Upon filing the motion to enforce, the defendant’s attorney sent an email to the mediator asking the mediator to state his understanding of the terms of the deal. The mediator responded in a manner that supported the defendant’s view of the settlement. Defense counsel then sought to take a sworn statement from the mediator in support of the motion to enforce but the mediator refused to give one. Citing the confidentiality provisions of the court’s rule on mediation, and the terms of the agreement whereby the parties agreed to participate in mediation (which provided, inter alia, that the mediator would not serve as a witness for either party if the case did not settle), the mediator advised both parties that he would take no role in the motion to enforce the settlement. The defendant then submitted the mediator’s email to the court arguing that it supported the defendant’s position with respect to the settlement. The court refused to consider the affidavit, however, upon concluding that the email was hearsay and inadmissible without the mediator’s participation in the hearing on the motion to enforce. The court further declined to compel the mediator to give testimony because to do so would “shatter” the confidentiality inherent in the mediation process and thereby limit its efficacy as an alternative dispute resolution tool.
So what can the Delaware healthcare industry learn from United Health? A few things.
1) Use experienced counsel to avoid disputes. Choose competent counsel to prepare contracts, partnership agreements and the like. When the written agreements spell out the parties expectations and rights with specificity, and in an enforceable manner, it is less likely either party will take grievances to the courthouse. My partners, Kim Hoffman, Esq. and Richard Beck, Esq. explain how to choose a good real estate lawyer and why doing so is important in this January 2013 Voice of Experience article; this advice applies to all kinds of agreements. Hiring expert drafting counsel early can prevent hiring litigators later.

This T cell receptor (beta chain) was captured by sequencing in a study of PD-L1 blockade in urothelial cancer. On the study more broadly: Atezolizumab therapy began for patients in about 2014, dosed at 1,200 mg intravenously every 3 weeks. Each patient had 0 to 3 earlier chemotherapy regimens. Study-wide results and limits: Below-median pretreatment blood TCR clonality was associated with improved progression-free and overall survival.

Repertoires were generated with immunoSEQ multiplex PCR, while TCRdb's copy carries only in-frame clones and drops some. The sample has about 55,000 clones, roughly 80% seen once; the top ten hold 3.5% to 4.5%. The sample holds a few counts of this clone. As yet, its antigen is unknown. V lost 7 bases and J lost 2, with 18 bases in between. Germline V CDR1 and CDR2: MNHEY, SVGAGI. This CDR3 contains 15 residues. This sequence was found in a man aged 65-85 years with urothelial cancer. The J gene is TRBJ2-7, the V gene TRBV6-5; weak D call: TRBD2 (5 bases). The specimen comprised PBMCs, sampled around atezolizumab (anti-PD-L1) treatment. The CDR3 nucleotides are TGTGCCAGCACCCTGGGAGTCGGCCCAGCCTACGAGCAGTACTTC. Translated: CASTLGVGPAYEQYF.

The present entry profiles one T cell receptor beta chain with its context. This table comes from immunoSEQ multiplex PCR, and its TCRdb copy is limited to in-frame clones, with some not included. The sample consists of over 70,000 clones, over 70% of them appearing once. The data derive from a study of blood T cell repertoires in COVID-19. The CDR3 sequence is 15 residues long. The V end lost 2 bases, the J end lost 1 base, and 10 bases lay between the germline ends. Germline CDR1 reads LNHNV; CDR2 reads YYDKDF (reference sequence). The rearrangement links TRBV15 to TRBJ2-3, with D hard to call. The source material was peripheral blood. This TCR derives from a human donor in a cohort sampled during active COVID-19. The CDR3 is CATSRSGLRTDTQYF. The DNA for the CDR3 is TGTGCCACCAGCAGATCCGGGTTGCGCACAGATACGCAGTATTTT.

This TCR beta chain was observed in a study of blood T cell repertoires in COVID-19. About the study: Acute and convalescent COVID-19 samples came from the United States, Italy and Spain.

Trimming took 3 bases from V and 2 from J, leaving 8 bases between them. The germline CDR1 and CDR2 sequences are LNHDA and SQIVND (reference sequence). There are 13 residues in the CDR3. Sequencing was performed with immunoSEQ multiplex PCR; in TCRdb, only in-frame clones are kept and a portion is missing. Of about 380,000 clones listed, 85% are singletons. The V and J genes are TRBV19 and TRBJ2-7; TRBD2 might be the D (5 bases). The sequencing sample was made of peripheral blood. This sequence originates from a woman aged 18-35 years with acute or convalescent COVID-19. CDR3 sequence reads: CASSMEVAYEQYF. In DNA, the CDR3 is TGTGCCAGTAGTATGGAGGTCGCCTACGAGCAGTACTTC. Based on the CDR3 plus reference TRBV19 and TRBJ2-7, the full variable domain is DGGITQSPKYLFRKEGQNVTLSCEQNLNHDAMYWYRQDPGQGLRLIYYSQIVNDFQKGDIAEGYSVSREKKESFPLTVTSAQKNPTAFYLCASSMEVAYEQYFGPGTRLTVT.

2) If a dispute arises, agree to mediate. It is less expensive and more private than litigation.
3) Prepare for mediation. Together with your counsel outline your “bottom line” financial position and other terms in advance so your attorney is prepared to commit it to writing.
4) Keep settlement agreements simple. Basic agreements can be committed to writing quickly. If certain complex issues defy simplicity, limit the agreement to a short terms sheet or memorandum of understanding. Alternatively, commit everything else to writing and agree to reconvene mediation at a later date to hammer out the rest, perhaps after some official exchange of agreements.
5) Write it and sign it! Otherwise you may have wasted your time and effort to mediate your dispute.
 See e.g. Total Care Physicians, P.A. v. O’Hara, 2002 WL 31667901 (Del. Super. Oct. 29, 2002) (decision after a public trial where the sorted facts relating to a professional separation were outlined in great detail in a published opinion of the court) ; Dickinson Medical Group, P.A. v. Foote, 1984 WL 8208 (Del. Ch. May 10, 1984) (same).
 C.A. No. 7710-VCP (Del. Ch. May 6, 2013).